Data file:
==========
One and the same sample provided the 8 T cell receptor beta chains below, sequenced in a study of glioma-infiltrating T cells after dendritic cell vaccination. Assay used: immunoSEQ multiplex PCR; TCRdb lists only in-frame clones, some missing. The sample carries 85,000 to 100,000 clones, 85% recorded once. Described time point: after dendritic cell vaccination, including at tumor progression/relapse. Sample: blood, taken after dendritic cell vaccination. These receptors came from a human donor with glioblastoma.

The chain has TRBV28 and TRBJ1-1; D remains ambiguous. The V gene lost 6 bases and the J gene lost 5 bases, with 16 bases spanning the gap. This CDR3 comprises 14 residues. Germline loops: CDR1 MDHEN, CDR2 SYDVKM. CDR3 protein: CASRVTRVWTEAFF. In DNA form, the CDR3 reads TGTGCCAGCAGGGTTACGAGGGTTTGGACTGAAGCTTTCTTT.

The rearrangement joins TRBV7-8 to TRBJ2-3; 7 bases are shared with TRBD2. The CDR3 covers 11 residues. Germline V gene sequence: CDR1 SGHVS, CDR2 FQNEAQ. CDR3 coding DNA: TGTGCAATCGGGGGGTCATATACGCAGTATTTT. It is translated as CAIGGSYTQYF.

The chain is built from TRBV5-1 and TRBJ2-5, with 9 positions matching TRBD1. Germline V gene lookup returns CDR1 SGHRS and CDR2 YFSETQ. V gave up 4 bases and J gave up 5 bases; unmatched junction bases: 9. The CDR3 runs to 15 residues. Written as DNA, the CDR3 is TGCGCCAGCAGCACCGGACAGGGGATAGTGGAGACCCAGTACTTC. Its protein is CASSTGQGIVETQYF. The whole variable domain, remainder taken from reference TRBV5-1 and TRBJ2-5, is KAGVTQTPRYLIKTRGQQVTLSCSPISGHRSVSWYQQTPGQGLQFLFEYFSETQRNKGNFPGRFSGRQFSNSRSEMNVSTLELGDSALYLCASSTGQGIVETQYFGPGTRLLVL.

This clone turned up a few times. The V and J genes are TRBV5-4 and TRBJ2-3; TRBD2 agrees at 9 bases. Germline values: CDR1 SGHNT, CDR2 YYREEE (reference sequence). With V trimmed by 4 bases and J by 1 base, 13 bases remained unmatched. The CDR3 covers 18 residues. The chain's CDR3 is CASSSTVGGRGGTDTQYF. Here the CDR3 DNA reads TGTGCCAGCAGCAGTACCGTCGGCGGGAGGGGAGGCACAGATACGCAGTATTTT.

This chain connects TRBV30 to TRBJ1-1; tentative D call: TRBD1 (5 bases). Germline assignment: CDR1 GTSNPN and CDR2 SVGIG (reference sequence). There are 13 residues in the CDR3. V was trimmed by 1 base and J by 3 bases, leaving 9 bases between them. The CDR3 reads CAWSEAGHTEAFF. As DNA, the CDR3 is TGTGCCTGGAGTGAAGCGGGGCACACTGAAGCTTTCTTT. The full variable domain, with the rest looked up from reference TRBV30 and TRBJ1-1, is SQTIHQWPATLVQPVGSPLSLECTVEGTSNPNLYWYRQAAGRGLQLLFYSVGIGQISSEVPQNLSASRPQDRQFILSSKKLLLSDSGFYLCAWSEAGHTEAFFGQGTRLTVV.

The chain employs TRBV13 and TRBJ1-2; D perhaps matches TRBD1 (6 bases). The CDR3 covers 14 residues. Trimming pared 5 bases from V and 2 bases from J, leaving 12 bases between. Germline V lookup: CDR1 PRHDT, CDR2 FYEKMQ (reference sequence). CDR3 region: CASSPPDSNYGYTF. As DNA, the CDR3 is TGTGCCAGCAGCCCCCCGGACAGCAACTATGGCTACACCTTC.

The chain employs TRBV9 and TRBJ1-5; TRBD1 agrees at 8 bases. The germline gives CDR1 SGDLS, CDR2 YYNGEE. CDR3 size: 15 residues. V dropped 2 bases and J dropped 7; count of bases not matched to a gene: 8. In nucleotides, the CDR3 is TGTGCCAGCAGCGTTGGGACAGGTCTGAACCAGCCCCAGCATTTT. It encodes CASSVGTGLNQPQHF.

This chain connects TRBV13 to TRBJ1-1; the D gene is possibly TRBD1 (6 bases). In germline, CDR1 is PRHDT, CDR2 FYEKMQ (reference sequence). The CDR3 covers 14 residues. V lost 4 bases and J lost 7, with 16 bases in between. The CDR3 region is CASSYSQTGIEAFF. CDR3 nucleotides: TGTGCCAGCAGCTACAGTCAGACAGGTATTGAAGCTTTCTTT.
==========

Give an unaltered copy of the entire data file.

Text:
One and the same sample provided the 8 T cell receptor beta chains below, sequenced in a study of glioma-infiltrating T cells after dendritic cell vaccination. Assay used: immunoSEQ multiplex PCR; TCRdb lists only in-frame clones, some missing. The sample carries 85,000 to 100,000 clones, 85% recorded once. Described time point: after dendritic cell vaccination, including at tumor progression/relapse. Sample: blood, taken after dendritic cell vaccination. These receptors came from a human donor with glioblastoma.

The chain has TRBV28 and TRBJ1-1; D remains ambiguous. The V gene lost 6 bases and the J gene lost 5 bases, with 16 bases spanning the gap. This CDR3 comprises 14 residues. Germline loops: CDR1 MDHEN, CDR2 SYDVKM. CDR3 protein: CASRVTRVWTEAFF. In DNA form, the CDR3 reads TGTGCCAGCAGGGTTACGAGGGTTTGGACTGAAGCTTTCTTT.

The rearrangement joins TRBV7-8 to TRBJ2-3; 7 bases are shared with TRBD2. The CDR3 covers 11 residues. Germline V gene sequence: CDR1 SGHVS, CDR2 FQNEAQ. CDR3 coding DNA: TGTGCAATCGGGGGGTCATATACGCAGTATTTT. It is translated as CAIGGSYTQYF.

The chain is built from TRBV5-1 and TRBJ2-5, with 9 positions matching TRBD1. Germline V gene lookup returns CDR1 SGHRS and CDR2 YFSETQ. V gave up 4 bases and J gave up 5 bases; unmatched junction bases: 9. The CDR3 runs to 15 residues. Written as DNA, the CDR3 is TGCGCCAGCAGCACCGGACAGGGGATAGTGGAGACCCAGTACTTC. Its protein is CASSTGQGIVETQYF. The whole variable domain, remainder taken from reference TRBV5-1 and TRBJ2-5, is KAGVTQTPRYLIKTRGQQVTLSCSPISGHRSVSWYQQTPGQGLQFLFEYFSETQRNKGNFPGRFSGRQFSNSRSEMNVSTLELGDSALYLCASSTGQGIVETQYFGPGTRLLVL.

This clone turned up a few times. The V and J genes are TRBV5-4 and TRBJ2-3; TRBD2 agrees at 9 bases. Germline values: CDR1 SGHNT, CDR2 YYREEE (reference sequence). With V trimmed by 4 bases and J by 1 base, 13 bases remained unmatched. The CDR3 covers 18 residues. The chain's CDR3 is CASSSTVGGRGGTDTQYF. Here the CDR3 DNA reads TGTGCCAGCAGCAGTACCGTCGGCGGGAGGGGAGGCACAGATACGCAGTATTTT.

This chain connects TRBV30 to TRBJ1-1; tentative D call: TRBD1 (5 bases). Germline assignment: CDR1 GTSNPN and CDR2 SVGIG (reference sequence). There are 13 residues in the CDR3. V was trimmed by 1 base and J by 3 bases, leaving 9 bases between them. The CDR3 reads CAWSEAGHTEAFF. As DNA, the CDR3 is TGTGCCTGGAGTGAAGCGGGGCACACTGAAGCTTTCTTT. The full variable domain, with the rest looked up from reference TRBV30 and TRBJ1-1, is SQTIHQWPATLVQPVGSPLSLECTVEGTSNPNLYWYRQAAGRGLQLLFYSVGIGQISSEVPQNLSASRPQDRQFILSSKKLLLSDSGFYLCAWSEAGHTEAFFGQGTRLTVV.

The chain employs TRBV13 and TRBJ1-2; D perhaps matches TRBD1 (6 bases). The CDR3 covers 14 residues. Trimming pared 5 bases from V and 2 bases from J, leaving 12 bases between. Germline V lookup: CDR1 PRHDT, CDR2 FYEKMQ (reference sequence). CDR3 region: CASSPPDSNYGYTF. As DNA, the CDR3 is TGTGCCAGCAGCCCCCCGGACAGCAACTATGGCTACACCTTC.

The chain employs TRBV9 and TRBJ1-5; TRBD1 agrees at 8 bases. The germline gives CDR1 SGDLS, CDR2 YYNGEE. CDR3 size: 15 residues. V dropped 2 bases and J dropped 7; count of bases not matched to a gene: 8. In nucleotides, the CDR3 is TGTGCCAGCAGCGTTGGGACAGGTCTGAACCAGCCCCAGCATTTT. It encodes CASSVGTGLNQPQHF.

This chain connects TRBV13 to TRBJ1-1; the D gene is possibly TRBD1 (6 bases). In germline, CDR1 is PRHDT, CDR2 FYEKMQ (reference sequence). The CDR3 covers 14 residues. V lost 4 bases and J lost 7, with 16 bases in between. The CDR3 region is CASSYSQTGIEAFF. CDR3 nucleotides: TGTGCCAGCAGCTACAGTCAGACAGGTATTGAAGCTTTCTTT.